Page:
Tom Hanks on Being Accessible as an Actor: “You can make things happen easier if you show up on time, if you know your lines well, if you have ideas”
Sometimes you just have to give into cliches because they’re actually true. In the case of Tom Hanks‘ latest film Captain Phillips, when I saw it last week I literally was at the edge of my seat. Even though I knew how this real-life story about a cargo ship captain who was kidnapped by Somali pirates ended, the tension in the film builds a layer of suspense that is overwhelming. It’s one of Hanks’ best roles in a career full of great roles, and he spoke to The Wall Street Journal about portraying the real-life captain, working with the inexperienced actors who played the pirates, and — since he was doing the interview with a New York paper — whether he plans on returning to Broadway.
Hanks reveals that in his conversations with the real Richard Phillips the former captive admitted that he did share a few laughs with his captors. Hanks explains, “He told me there were times he laughed with the pirates. They made jokes as best they could. He’d say something and they’d come back, saying ‘I like you, Irish. You’re funny.’ So I got to do all this work of hidden preparation and I never have to tell anybody about it. I don’t have to even show it. I just have to know it. And then when it comes out, it comes out in a palpable way.”
One of the challenges for Hanks was that most of the scenes are just him and the four young actors who play the pirates — all of whom had never appeared in a movie before. However, Hanks points out that his co-stars made up for their lack of experience by preparation. He says, “Making a movie is kind of a racket. You just gotta learn these particular kind of things, and what you actually have to be disciplined about is not to be self-conscious. Some people can never get over that self-consciousness. And other people can. I think our four guys could. They had rehearsed a lot—like six or seven weeks before we even got down there, so they were ready to make it work. After that initial rush in, there was a little bit of awareness that they were making a big movie with me and Paul [Greengrass, director] and everybody else. But we were over that in seven minutes and got back in the teeth of it. So I never had a moment’s discomfort or worry about working with these guys.”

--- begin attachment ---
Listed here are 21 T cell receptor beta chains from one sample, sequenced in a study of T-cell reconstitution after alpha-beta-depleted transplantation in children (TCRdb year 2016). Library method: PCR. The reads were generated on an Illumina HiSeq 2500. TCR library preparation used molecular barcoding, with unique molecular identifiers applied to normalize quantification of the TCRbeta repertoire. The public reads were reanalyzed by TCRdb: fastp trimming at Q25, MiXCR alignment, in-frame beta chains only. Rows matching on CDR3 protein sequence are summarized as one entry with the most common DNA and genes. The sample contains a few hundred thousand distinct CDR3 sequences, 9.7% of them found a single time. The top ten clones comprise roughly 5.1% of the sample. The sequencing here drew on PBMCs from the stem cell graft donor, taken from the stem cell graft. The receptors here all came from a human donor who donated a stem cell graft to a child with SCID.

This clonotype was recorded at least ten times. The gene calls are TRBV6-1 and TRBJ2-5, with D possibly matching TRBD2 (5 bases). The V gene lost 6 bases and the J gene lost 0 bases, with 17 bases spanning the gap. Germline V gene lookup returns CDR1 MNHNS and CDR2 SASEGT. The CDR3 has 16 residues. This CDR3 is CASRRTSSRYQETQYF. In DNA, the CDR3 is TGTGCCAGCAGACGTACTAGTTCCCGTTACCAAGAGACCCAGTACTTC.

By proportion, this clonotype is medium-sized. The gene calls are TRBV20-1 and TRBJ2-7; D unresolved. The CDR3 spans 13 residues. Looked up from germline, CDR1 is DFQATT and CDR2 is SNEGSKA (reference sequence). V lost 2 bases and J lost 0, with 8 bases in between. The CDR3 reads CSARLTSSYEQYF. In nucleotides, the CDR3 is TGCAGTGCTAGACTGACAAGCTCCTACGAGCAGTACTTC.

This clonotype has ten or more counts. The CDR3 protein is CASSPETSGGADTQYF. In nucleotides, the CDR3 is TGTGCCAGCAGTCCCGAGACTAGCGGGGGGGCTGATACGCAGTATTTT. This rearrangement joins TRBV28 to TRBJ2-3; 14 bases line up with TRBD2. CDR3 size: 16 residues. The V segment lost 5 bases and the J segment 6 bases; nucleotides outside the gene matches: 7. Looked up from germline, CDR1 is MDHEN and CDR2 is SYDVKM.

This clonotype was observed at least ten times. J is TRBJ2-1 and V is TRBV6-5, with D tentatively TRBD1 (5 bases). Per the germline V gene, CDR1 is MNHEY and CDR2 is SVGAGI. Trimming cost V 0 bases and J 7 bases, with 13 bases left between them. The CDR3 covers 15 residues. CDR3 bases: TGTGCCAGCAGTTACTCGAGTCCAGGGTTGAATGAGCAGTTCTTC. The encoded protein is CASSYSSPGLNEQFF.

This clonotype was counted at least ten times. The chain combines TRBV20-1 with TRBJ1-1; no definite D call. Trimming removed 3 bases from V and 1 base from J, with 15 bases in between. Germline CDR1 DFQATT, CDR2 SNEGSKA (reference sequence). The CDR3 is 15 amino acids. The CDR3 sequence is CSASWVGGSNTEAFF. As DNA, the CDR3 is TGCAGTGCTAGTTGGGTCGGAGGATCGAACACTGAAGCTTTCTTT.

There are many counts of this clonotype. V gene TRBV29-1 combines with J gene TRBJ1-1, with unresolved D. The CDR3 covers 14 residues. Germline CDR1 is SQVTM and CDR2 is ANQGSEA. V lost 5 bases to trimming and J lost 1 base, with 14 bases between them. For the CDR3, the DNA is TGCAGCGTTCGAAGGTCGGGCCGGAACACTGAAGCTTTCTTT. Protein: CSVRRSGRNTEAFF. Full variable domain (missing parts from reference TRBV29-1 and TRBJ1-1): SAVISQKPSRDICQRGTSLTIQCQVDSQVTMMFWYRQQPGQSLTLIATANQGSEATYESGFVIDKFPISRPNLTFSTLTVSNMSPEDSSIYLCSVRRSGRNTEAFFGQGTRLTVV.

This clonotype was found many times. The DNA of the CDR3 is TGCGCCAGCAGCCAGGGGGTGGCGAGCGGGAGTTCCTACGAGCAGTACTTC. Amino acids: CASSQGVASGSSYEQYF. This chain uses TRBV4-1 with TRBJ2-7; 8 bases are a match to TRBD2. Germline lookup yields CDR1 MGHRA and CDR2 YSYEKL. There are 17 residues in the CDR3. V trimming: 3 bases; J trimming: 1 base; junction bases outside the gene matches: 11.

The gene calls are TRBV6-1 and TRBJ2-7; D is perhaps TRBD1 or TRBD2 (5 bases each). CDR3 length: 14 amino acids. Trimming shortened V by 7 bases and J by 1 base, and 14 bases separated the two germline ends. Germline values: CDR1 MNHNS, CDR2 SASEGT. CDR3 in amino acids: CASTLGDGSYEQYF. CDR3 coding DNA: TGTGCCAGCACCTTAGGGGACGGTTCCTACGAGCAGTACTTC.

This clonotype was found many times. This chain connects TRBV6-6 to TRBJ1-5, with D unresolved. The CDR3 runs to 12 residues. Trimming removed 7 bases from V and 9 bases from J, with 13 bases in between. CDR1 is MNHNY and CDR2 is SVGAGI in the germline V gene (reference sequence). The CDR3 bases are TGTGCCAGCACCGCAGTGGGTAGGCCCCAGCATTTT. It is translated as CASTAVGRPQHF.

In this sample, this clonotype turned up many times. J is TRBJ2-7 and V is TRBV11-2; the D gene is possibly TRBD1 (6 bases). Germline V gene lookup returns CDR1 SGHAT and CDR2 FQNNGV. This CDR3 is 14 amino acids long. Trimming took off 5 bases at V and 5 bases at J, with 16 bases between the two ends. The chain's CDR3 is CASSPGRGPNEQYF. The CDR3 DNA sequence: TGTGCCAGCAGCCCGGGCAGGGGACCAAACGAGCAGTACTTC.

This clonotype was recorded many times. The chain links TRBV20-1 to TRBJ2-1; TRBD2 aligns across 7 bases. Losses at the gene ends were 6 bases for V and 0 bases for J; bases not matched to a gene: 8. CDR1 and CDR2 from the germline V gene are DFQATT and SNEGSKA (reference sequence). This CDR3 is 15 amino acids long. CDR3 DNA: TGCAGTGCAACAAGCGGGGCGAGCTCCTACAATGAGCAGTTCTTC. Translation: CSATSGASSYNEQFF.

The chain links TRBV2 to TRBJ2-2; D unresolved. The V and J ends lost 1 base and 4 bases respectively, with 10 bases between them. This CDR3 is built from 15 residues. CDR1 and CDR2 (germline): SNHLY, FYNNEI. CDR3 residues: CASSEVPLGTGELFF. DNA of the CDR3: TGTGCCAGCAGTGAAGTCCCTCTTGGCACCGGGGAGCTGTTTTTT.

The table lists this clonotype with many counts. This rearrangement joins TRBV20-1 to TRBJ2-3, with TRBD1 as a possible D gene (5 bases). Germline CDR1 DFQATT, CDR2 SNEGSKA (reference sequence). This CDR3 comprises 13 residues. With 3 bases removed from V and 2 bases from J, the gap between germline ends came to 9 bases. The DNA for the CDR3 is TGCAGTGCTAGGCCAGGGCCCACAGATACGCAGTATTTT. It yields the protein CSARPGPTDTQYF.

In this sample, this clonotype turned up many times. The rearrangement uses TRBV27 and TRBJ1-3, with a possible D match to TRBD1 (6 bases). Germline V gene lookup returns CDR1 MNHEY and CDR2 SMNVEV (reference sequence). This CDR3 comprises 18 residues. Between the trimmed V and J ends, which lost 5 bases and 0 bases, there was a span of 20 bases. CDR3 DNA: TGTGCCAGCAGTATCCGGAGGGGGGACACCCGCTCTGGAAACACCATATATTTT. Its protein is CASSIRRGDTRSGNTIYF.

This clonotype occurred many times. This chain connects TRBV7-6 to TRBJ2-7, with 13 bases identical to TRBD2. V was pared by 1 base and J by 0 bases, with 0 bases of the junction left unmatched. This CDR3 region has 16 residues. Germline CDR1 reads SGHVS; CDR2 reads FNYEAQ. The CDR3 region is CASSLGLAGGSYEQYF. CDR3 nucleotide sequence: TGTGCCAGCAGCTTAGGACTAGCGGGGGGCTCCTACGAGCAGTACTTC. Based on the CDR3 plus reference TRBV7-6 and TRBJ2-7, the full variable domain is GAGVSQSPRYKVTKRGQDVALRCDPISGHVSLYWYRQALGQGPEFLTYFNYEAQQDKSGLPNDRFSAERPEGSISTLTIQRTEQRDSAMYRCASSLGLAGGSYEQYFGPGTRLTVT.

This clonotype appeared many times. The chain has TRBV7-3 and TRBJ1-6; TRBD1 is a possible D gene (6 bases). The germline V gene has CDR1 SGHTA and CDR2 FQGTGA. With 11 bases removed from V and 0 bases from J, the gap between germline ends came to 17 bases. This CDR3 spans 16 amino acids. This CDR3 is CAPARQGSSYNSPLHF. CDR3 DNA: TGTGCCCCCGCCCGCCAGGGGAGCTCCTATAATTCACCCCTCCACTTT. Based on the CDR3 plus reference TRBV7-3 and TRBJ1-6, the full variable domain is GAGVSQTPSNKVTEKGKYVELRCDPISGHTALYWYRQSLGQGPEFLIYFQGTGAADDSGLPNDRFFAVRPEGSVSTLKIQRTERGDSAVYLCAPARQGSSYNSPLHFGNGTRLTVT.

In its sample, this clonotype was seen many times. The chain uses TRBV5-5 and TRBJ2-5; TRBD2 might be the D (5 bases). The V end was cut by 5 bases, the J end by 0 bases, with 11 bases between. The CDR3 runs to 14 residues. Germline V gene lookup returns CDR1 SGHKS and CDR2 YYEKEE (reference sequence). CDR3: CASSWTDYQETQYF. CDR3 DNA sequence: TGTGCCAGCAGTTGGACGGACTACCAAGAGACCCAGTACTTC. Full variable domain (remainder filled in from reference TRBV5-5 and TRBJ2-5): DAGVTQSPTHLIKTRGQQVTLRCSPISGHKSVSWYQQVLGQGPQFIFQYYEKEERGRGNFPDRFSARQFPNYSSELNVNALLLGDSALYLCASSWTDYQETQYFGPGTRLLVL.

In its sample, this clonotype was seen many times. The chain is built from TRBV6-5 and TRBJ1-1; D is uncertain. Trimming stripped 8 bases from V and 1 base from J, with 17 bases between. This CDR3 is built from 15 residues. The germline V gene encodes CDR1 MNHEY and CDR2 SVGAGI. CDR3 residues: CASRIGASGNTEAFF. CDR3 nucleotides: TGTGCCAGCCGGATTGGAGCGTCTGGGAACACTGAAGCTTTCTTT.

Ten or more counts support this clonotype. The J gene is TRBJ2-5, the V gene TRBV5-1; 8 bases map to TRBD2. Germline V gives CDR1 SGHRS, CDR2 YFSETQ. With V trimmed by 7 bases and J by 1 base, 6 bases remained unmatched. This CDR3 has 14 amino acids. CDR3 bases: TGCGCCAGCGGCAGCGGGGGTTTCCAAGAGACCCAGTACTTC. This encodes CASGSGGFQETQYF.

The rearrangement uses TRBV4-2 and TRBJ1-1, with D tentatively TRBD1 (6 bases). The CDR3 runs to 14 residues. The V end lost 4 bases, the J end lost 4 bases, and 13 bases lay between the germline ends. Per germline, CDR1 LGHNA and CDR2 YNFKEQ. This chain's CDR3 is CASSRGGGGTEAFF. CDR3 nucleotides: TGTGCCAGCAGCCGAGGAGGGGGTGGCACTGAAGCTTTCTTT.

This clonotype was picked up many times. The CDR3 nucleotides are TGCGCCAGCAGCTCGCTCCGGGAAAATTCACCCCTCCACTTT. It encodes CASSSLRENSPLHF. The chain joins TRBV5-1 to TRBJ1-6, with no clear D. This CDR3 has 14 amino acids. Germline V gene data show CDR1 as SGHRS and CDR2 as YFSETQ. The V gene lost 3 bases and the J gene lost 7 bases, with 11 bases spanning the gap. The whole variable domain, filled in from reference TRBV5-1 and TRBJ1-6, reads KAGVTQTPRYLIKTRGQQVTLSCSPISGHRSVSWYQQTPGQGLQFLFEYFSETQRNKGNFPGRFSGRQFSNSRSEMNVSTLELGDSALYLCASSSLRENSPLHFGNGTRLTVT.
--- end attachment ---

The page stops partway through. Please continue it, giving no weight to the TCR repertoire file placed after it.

Hanks is known for being very open on his sets, and he reveals that it has to do with his “no crying in baseball” philosophy — there is no place for a prima donna. He says, “There’s something to be said for you the actor being accessible. Very early on, by way of the first job I ever had, I realized you can be a real ally to the production. You can make things happen easier if you show up on time, if you know your lines well, if you have ideas.”
For example, though Hanks doesn’t criticize actors who are determined to stay in character throughout a shoot, he admits it’s more of his nature to try to have a good time and build friendship with his co-stars. He points out, “There are long sequences where, you know, you just want to keep it going. It actually does aid the process. But I’ve found you can let it go, then bring it into sharp focus and let it go again. Say, for example, if you require a sort of camaraderie amongst the other people in the scene, you might not be able to create that if you maintain the reality of the thing you’re doing—but you can get it if you’re just a bunch of guys making a movie. The fact is that you can’t substitute the truth when the camera’s rolling. So I respect anybody who gets there any way they can. I’ve worked with people who [stay in character], and I think it’s fabulous. And I’ve worked with other people where all we do is laugh all day long, and that brings something to it as well.”
Hanks ends the interview by making a promise to fans of his work this summer in his first Broadway role in Nora Ephron‘s Lucky Guy. He’s asked if he’ll ever give Broadway another shot, and he reveals, “Here’s what I learned about Broadway: It’s a physical process. I did go into it with this question in my head, whether I could live up to the rigors, both physically and artistically. All I can tell you is that it was more of everything than I thought it was. So, I am going to come back as soon as I can—that might not be for another four years, but I will come back.”